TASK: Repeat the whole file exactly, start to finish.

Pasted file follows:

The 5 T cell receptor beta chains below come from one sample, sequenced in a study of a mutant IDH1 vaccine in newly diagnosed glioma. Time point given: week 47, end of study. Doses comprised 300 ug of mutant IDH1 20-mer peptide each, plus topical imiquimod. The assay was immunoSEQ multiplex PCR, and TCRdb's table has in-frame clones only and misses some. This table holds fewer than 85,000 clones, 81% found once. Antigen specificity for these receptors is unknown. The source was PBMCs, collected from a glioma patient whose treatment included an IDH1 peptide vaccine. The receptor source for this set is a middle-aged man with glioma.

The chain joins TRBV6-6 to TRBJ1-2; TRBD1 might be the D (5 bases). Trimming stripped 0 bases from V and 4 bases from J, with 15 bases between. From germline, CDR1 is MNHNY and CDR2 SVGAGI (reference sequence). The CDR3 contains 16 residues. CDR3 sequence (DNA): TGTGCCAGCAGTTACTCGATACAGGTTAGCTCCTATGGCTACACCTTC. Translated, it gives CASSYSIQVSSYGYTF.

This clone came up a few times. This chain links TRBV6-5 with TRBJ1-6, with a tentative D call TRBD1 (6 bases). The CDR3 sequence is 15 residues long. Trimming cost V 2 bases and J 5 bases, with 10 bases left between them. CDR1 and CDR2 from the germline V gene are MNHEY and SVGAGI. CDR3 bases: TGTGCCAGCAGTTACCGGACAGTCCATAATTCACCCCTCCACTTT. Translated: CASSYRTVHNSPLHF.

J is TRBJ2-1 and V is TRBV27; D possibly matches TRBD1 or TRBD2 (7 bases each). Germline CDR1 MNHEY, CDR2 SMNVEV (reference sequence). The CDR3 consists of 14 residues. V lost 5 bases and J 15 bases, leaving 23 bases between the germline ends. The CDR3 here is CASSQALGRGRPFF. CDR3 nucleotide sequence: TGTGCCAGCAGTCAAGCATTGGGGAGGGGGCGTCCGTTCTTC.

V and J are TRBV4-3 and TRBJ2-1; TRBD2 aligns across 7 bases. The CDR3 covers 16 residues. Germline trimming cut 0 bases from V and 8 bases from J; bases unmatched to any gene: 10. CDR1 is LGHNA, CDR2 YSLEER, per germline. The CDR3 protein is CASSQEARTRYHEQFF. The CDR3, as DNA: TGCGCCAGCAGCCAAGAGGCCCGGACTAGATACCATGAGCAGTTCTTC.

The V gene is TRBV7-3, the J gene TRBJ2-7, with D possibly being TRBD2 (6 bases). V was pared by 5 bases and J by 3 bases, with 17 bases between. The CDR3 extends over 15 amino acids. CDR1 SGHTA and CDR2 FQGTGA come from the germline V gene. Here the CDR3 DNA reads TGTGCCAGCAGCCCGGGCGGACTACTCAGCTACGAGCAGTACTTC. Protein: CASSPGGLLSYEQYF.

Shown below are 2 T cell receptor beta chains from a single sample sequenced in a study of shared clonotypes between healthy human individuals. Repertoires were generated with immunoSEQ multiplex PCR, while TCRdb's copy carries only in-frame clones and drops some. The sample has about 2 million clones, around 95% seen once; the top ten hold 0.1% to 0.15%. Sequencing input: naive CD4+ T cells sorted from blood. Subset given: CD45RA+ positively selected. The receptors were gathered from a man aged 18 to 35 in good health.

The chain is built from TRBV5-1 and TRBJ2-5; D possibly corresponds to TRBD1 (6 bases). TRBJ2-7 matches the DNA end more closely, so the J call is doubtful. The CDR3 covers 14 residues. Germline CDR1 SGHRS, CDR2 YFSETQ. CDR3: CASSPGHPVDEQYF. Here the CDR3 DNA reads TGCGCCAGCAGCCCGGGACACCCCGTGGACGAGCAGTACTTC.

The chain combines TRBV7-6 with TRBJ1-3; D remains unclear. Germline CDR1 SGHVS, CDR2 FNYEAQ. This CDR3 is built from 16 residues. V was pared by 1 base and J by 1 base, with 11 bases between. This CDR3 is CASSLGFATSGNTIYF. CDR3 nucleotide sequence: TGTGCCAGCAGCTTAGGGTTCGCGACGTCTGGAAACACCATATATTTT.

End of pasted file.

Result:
The 5 T cell receptor beta chains below come from one sample, sequenced in a study of a mutant IDH1 vaccine in newly diagnosed glioma. Time point given: week 47, end of study. Doses comprised 300 ug of mutant IDH1 20-mer peptide each, plus topical imiquimod. The assay was immunoSEQ multiplex PCR, and TCRdb's table has in-frame clones only and misses some. This table holds fewer than 85,000 clones, 81% found once. Antigen specificity for these receptors is unknown. The source was PBMCs, collected from a glioma patient whose treatment included an IDH1 peptide vaccine. The receptor source for this set is a middle-aged man with glioma.

The chain joins TRBV6-6 to TRBJ1-2; TRBD1 might be the D (5 bases). Trimming stripped 0 bases from V and 4 bases from J, with 15 bases between. From germline, CDR1 is MNHNY and CDR2 SVGAGI (reference sequence). The CDR3 contains 16 residues. CDR3 sequence (DNA): TGTGCCAGCAGTTACTCGATACAGGTTAGCTCCTATGGCTACACCTTC. Translated, it gives CASSYSIQVSSYGYTF.

This clone came up a few times. This chain links TRBV6-5 with TRBJ1-6, with a tentative D call TRBD1 (6 bases). The CDR3 sequence is 15 residues long. Trimming cost V 2 bases and J 5 bases, with 10 bases left between them. CDR1 and CDR2 from the germline V gene are MNHEY and SVGAGI. CDR3 bases: TGTGCCAGCAGTTACCGGACAGTCCATAATTCACCCCTCCACTTT. Translated: CASSYRTVHNSPLHF.

J is TRBJ2-1 and V is TRBV27; D possibly matches TRBD1 or TRBD2 (7 bases each). Germline CDR1 MNHEY, CDR2 SMNVEV (reference sequence). The CDR3 consists of 14 residues. V lost 5 bases and J 15 bases, leaving 23 bases between the germline ends. The CDR3 here is CASSQALGRGRPFF. CDR3 nucleotide sequence: TGTGCCAGCAGTCAAGCATTGGGGAGGGGGCGTCCGTTCTTC.

V and J are TRBV4-3 and TRBJ2-1; TRBD2 aligns across 7 bases. The CDR3 covers 16 residues. Germline trimming cut 0 bases from V and 8 bases from J; bases unmatched to any gene: 10. CDR1 is LGHNA, CDR2 YSLEER, per germline. The CDR3 protein is CASSQEARTRYHEQFF. The CDR3, as DNA: TGCGCCAGCAGCCAAGAGGCCCGGACTAGATACCATGAGCAGTTCTTC.

The V gene is TRBV7-3, the J gene TRBJ2-7, with D possibly being TRBD2 (6 bases). V was pared by 5 bases and J by 3 bases, with 17 bases between. The CDR3 extends over 15 amino acids. CDR1 SGHTA and CDR2 FQGTGA come from the germline V gene. Here the CDR3 DNA reads TGTGCCAGCAGCCCGGGCGGACTACTCAGCTACGAGCAGTACTTC. Protein: CASSPGGLLSYEQYF.

Shown below are 2 T cell receptor beta chains from a single sample sequenced in a study of shared clonotypes between healthy human individuals. Repertoires were generated with immunoSEQ multiplex PCR, while TCRdb's copy carries only in-frame clones and drops some. The sample has about 2 million clones, around 95% seen once; the top ten hold 0.1% to 0.15%. Sequencing input: naive CD4+ T cells sorted from blood. Subset given: CD45RA+ positively selected. The receptors were gathered from a man aged 18 to 35 in good health.

The chain is built from TRBV5-1 and TRBJ2-5; D possibly corresponds to TRBD1 (6 bases). TRBJ2-7 matches the DNA end more closely, so the J call is doubtful. The CDR3 covers 14 residues. Germline CDR1 SGHRS, CDR2 YFSETQ. CDR3: CASSPGHPVDEQYF. Here the CDR3 DNA reads TGCGCCAGCAGCCCGGGACACCCCGTGGACGAGCAGTACTTC.

The chain combines TRBV7-6 with TRBJ1-3; D remains unclear. Germline CDR1 SGHVS, CDR2 FNYEAQ. This CDR3 is built from 16 residues. V was pared by 1 base and J by 1 base, with 11 bases between. This CDR3 is CASSLGFATSGNTIYF. CDR3 nucleotide sequence: TGTGCCAGCAGCTTAGGGTTCGCGACGTCTGGAAACACCATATATTTT.